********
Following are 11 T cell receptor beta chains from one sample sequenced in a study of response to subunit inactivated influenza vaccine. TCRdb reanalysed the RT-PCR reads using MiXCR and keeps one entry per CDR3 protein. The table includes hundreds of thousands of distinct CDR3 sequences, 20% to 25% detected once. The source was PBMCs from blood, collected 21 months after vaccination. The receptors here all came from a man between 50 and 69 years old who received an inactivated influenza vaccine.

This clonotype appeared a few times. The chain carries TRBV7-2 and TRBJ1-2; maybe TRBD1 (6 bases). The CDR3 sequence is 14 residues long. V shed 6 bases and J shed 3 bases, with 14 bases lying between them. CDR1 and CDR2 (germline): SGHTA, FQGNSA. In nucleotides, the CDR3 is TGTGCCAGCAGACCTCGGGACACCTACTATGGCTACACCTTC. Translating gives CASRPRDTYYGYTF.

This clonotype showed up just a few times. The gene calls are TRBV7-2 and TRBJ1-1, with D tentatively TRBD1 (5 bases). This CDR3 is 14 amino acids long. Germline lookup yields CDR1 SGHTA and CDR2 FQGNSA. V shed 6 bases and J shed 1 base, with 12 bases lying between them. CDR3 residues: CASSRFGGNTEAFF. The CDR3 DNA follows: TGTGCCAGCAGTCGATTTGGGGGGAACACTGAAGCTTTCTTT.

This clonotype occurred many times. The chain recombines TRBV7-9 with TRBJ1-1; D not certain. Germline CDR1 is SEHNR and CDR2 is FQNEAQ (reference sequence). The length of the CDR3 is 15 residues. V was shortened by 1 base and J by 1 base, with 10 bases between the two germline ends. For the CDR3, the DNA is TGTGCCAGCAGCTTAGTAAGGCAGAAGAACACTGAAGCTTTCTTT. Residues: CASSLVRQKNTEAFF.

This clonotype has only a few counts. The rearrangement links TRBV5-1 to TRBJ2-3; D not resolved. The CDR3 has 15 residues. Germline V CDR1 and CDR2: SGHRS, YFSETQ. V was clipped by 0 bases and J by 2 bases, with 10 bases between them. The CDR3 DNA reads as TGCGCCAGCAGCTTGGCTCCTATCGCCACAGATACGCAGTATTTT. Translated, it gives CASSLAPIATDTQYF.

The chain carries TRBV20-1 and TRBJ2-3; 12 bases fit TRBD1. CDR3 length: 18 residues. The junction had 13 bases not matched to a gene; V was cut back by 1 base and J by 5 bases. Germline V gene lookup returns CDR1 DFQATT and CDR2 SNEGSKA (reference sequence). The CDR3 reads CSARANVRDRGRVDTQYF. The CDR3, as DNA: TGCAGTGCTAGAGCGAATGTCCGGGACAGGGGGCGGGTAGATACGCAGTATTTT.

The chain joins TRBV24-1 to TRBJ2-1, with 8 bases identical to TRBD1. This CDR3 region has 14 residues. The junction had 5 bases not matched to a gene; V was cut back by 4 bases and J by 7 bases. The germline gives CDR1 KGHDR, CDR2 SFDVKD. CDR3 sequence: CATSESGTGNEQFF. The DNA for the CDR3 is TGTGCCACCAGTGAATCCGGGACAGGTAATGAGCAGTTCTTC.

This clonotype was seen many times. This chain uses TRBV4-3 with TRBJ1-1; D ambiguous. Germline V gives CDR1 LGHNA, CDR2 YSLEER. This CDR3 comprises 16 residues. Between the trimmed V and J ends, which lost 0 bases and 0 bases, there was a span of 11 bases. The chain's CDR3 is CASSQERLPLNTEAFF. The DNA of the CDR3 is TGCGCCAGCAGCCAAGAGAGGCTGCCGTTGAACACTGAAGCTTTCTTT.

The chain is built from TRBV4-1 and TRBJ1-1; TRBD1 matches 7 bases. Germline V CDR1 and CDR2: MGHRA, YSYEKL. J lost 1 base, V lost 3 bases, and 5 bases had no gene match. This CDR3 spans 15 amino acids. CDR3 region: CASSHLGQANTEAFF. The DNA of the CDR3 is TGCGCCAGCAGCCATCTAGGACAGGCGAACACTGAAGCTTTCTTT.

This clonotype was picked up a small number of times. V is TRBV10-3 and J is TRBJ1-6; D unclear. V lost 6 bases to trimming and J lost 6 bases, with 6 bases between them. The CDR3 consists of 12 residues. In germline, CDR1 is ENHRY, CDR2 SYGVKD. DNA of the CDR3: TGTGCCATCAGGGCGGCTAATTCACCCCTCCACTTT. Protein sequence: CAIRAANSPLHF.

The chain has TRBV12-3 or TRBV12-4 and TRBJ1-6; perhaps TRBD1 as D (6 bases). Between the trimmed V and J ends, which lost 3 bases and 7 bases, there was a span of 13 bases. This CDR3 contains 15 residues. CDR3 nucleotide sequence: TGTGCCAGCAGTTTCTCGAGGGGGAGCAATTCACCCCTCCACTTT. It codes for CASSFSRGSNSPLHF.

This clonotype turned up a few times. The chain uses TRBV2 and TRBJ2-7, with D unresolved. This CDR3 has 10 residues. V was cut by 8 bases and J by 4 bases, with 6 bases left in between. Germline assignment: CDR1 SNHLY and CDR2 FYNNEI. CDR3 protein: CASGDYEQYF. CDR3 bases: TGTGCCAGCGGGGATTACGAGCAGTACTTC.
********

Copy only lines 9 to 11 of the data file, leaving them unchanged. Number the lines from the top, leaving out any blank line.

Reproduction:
The chain is built from TRBV4-1 and TRBJ1-1; TRBD1 matches 7 bases. Germline V CDR1 and CDR2: MGHRA, YSYEKL. J lost 1 base, V lost 3 bases, and 5 bases had no gene match. This CDR3 spans 15 amino acids. CDR3 region: CASSHLGQANTEAFF. The DNA of the CDR3 is TGCGCCAGCAGCCATCTAGGACAGGCGAACACTGAAGCTTTCTTT.

This clonotype was picked up a small number of times. V is TRBV10-3 and J is TRBJ1-6; D unclear. V lost 6 bases to trimming and J lost 6 bases, with 6 bases between them. The CDR3 consists of 12 residues. In germline, CDR1 is ENHRY, CDR2 SYGVKD. DNA of the CDR3: TGTGCCATCAGGGCGGCTAATTCACCCCTCCACTTT. Protein sequence: CAIRAANSPLHF.

The chain has TRBV12-3 or TRBV12-4 and TRBJ1-6; perhaps TRBD1 as D (6 bases). Between the trimmed V and J ends, which lost 3 bases and 7 bases, there was a span of 13 bases. This CDR3 contains 15 residues. CDR3 nucleotide sequence: TGTGCCAGCAGTTTCTCGAGGGGGAGCAATTCACCCCTCCACTTT. It codes for CASSFSRGSNSPLHF.